What Is Ethereum: The All Purpose Blockchain?

What Is Ethereum: The All Purpose Blockchain?

Crypto and Blockchain Enthusiast, Entrepreneur, check out my website @ www.Crypt0Bits.com What is Ethereum: The All Purpose Blockchain? Many of the services we use today have one thing in common: they are governed by a central body. When we deposit money into our bank, we trust our bank to keep our money safe. When we purchase insurance, we trust insurance companies to deliver on our agreed terms. Similarly, with our Gmail accounts, we trust Google to store our personal information securely and to maintain our privacy. The centralized model has been a business standard for hundreds of years, but history has proven that it has many flaws. Governments have a mixed track record of influencing third party services for information (Remember when the US government tried to woo over Silicon Valley?). Centralized business models offer convenience, but having a single point of failure makes them vulnerable to attacks as we repeatedly see in security breaches like the Yahoo! hack and, most recently, with Equifax . Ethereum is an open-source, decentralized platform using blockchain technology that enables the development of decentralized applications and smart contracts. Decentralized applications have no middlemen and users interact all in a peer-to-peer fashion. Smart contracts are business logic coded into programs that are capable of automating, facilitating, executing and enforcing terms of agreements. Ethereums blockchain connects thousands of computers (known as nodes) around the world, forming a massive, many times mirrored world computer. Anyone can access it, upload programs, and execute programs on. Ethereum was designed to apply blockchain technology to applications beyond payments. Its platform improves upon Bitcoins as a programmable general purpose blockchain that Continue reading >>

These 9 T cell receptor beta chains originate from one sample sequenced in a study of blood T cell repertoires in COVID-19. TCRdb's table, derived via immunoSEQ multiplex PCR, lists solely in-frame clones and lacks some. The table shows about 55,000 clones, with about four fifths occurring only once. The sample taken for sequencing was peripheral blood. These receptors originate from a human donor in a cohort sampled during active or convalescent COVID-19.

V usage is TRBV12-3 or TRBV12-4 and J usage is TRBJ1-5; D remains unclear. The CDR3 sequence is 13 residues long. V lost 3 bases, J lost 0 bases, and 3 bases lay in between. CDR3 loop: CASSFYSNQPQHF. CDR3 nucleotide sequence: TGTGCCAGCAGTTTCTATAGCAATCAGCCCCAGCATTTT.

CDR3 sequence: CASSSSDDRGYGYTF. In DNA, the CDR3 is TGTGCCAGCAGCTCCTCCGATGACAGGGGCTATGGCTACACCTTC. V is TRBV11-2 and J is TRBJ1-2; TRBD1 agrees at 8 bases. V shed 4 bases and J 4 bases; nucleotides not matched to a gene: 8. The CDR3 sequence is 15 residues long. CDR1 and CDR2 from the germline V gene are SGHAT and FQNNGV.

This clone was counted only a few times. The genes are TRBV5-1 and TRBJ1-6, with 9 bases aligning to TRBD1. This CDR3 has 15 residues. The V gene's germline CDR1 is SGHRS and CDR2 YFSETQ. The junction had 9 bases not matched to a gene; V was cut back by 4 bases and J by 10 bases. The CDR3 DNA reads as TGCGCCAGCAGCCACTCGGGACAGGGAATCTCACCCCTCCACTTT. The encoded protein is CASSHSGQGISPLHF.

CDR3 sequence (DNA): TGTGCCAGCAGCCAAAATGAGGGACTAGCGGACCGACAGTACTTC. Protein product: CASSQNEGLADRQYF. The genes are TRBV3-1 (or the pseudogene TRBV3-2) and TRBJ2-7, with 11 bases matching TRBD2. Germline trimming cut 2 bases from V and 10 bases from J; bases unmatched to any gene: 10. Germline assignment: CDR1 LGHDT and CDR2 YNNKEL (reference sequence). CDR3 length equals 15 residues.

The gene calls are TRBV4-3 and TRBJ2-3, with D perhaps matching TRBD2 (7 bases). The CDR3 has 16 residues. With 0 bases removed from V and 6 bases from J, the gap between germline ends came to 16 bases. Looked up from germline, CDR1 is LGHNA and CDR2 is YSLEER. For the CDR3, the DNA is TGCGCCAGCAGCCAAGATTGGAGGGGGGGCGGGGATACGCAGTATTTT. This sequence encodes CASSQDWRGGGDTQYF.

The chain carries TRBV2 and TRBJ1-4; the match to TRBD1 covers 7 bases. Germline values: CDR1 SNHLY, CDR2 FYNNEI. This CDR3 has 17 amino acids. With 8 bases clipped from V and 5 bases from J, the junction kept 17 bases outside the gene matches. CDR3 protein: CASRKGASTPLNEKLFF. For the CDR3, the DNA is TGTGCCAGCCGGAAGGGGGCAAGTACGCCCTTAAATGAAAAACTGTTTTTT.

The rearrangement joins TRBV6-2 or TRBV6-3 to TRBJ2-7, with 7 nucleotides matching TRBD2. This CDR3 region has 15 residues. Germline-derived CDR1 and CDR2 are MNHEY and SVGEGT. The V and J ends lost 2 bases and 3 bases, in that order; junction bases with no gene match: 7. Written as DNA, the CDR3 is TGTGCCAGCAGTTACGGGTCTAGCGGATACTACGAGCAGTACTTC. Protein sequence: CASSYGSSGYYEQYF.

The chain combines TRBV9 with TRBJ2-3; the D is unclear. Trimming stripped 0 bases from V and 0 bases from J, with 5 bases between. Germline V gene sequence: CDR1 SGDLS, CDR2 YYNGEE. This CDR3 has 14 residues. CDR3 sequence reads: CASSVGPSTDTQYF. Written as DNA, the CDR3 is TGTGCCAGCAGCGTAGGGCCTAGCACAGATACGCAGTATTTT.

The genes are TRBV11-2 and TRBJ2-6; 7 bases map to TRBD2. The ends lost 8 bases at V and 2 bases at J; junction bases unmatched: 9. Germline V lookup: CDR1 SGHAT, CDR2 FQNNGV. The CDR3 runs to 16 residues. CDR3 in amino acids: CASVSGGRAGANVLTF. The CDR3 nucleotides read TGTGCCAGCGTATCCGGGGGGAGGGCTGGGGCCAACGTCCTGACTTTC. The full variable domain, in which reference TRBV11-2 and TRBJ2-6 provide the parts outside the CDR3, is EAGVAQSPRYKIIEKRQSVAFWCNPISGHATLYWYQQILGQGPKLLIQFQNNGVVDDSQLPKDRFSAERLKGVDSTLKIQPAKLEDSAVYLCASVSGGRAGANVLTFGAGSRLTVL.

What Is A Blockchain, And Why Is It Growing In Popularity?

What Is A Blockchain, And Why Is It Growing In Popularity?

What is a blockchain, and why is it growing in popularity? Bitcoin was the start, but as a wise man once said, you ain't seen nothing yet. by Alistair Dabbs - Nov 6, 2016 2:00 pm UTC Last year, Ripple Labs, creator of the virtual currency XRP, was fined $0.7 million (~540,000) by the US Financial Crimes Enforcement Network for violating regulations concerning money laundering. Some observers cite this as the moment cryptocurrencies shaved off their startup hipster beards, put on a tie, and went mainstream. Being fined by a regulator means that youre part of the financial services industry at last. Given that the first and most famous cryptocurrency, Bitcoin, was launched back in 2009, it has taken the wider industry a relatively long time to warm to it. But now suddenly everyone is talking about Bitcoins underlying blockchain technology as a disruptor of potentially massive proportions: Sweden is trialling a new land registry that uses a blockchain , dozens of startups spanning numerous sectors are poking around at possible uses, and importantlypolicy makers such as the European Parliament have voted in favour of a more hands-off approach towards blockchain tech regulation . So, whats the connection between Bitcoins and blockchains? And why the renewed interest in the latter? A blockchain is a ledger of records arranged in data batches called blocks that use cryptographic validation to link themselves together. Put simply, each block references and identifies the previous block by a hashing function, forming an unbroken chain, hence the name. Put like this, a blockchain just sounds like a kind of database with built-in validationwhich it is. However, the clever bit is that the ledger is not stored in a master location or managed by any particular body. Instead, it is s Continue reading >>

5 Blockchain Applications That Are Shaping Your Future

5 Blockchain Applications That Are Shaping Your Future